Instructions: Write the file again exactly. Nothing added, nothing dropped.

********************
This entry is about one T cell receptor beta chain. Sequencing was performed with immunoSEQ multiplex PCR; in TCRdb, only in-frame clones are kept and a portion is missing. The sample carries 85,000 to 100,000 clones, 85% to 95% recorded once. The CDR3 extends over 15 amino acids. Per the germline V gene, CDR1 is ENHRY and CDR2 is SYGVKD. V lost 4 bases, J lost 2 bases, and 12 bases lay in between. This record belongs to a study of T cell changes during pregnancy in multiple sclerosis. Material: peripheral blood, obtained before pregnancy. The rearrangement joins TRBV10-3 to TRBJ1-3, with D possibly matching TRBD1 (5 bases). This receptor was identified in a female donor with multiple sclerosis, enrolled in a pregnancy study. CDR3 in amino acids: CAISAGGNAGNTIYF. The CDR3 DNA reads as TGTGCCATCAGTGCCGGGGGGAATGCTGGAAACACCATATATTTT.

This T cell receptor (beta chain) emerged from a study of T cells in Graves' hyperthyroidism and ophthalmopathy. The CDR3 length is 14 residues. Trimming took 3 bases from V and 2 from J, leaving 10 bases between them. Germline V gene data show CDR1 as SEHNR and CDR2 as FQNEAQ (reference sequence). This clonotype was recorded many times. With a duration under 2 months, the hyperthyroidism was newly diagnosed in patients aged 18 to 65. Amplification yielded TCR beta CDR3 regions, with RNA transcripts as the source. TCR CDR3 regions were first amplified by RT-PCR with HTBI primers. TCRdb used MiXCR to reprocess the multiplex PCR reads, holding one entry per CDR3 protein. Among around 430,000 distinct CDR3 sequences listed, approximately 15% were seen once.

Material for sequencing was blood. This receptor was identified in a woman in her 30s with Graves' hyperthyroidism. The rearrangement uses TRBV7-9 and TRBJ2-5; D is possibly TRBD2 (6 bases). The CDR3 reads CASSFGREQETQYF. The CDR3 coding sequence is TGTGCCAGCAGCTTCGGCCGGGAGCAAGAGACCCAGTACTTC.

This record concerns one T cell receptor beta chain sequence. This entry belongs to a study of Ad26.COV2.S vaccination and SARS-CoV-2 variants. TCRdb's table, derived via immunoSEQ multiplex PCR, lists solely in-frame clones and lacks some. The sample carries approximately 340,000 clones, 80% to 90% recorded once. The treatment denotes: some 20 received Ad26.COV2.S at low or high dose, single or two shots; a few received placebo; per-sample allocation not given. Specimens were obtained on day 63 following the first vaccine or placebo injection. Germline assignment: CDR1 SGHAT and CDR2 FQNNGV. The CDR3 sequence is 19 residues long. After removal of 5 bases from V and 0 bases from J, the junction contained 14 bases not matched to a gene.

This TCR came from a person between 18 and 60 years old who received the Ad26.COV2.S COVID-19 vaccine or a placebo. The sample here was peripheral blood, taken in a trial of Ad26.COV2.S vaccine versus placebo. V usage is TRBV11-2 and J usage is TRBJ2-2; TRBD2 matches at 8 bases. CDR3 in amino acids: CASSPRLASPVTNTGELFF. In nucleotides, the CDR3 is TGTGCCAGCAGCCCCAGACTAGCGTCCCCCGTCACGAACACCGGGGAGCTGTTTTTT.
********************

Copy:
This entry is about one T cell receptor beta chain. Sequencing was performed with immunoSEQ multiplex PCR; in TCRdb, only in-frame clones are kept and a portion is missing. The sample carries 85,000 to 100,000 clones, 85% to 95% recorded once. The CDR3 extends over 15 amino acids. Per the germline V gene, CDR1 is ENHRY and CDR2 is SYGVKD. V lost 4 bases, J lost 2 bases, and 12 bases lay in between. This record belongs to a study of T cell changes during pregnancy in multiple sclerosis. Material: peripheral blood, obtained before pregnancy. The rearrangement joins TRBV10-3 to TRBJ1-3, with D possibly matching TRBD1 (5 bases). This receptor was identified in a female donor with multiple sclerosis, enrolled in a pregnancy study. CDR3 in amino acids: CAISAGGNAGNTIYF. The CDR3 DNA reads as TGTGCCATCAGTGCCGGGGGGAATGCTGGAAACACCATATATTTT.

This T cell receptor (beta chain) emerged from a study of T cells in Graves' hyperthyroidism and ophthalmopathy. The CDR3 length is 14 residues. Trimming took 3 bases from V and 2 from J, leaving 10 bases between them. Germline V gene data show CDR1 as SEHNR and CDR2 as FQNEAQ (reference sequence). This clonotype was recorded many times. With a duration under 2 months, the hyperthyroidism was newly diagnosed in patients aged 18 to 65. Amplification yielded TCR beta CDR3 regions, with RNA transcripts as the source. TCR CDR3 regions were first amplified by RT-PCR with HTBI primers. TCRdb used MiXCR to reprocess the multiplex PCR reads, holding one entry per CDR3 protein. Among around 430,000 distinct CDR3 sequences listed, approximately 15% were seen once.

Material for sequencing was blood. This receptor was identified in a woman in her 30s with Graves' hyperthyroidism. The rearrangement uses TRBV7-9 and TRBJ2-5; D is possibly TRBD2 (6 bases). The CDR3 reads CASSFGREQETQYF. The CDR3 coding sequence is TGTGCCAGCAGCTTCGGCCGGGAGCAAGAGACCCAGTACTTC.

This record concerns one T cell receptor beta chain sequence. This entry belongs to a study of Ad26.COV2.S vaccination and SARS-CoV-2 variants. TCRdb's table, derived via immunoSEQ multiplex PCR, lists solely in-frame clones and lacks some. The sample carries approximately 340,000 clones, 80% to 90% recorded once. The treatment denotes: some 20 received Ad26.COV2.S at low or high dose, single or two shots; a few received placebo; per-sample allocation not given. Specimens were obtained on day 63 following the first vaccine or placebo injection. Germline assignment: CDR1 SGHAT and CDR2 FQNNGV. The CDR3 sequence is 19 residues long. After removal of 5 bases from V and 0 bases from J, the junction contained 14 bases not matched to a gene.

This TCR came from a person between 18 and 60 years old who received the Ad26.COV2.S COVID-19 vaccine or a placebo. The sample here was peripheral blood, taken in a trial of Ad26.COV2.S vaccine versus placebo. V usage is TRBV11-2 and J usage is TRBJ2-2; TRBD2 matches at 8 bases. CDR3 in amino acids: CASSPRLASPVTNTGELFF. In nucleotides, the CDR3 is TGTGCCAGCAGCCCCAGACTAGCGTCCCCCGTCACGAACACCGGGGAGCTGTTTTTT.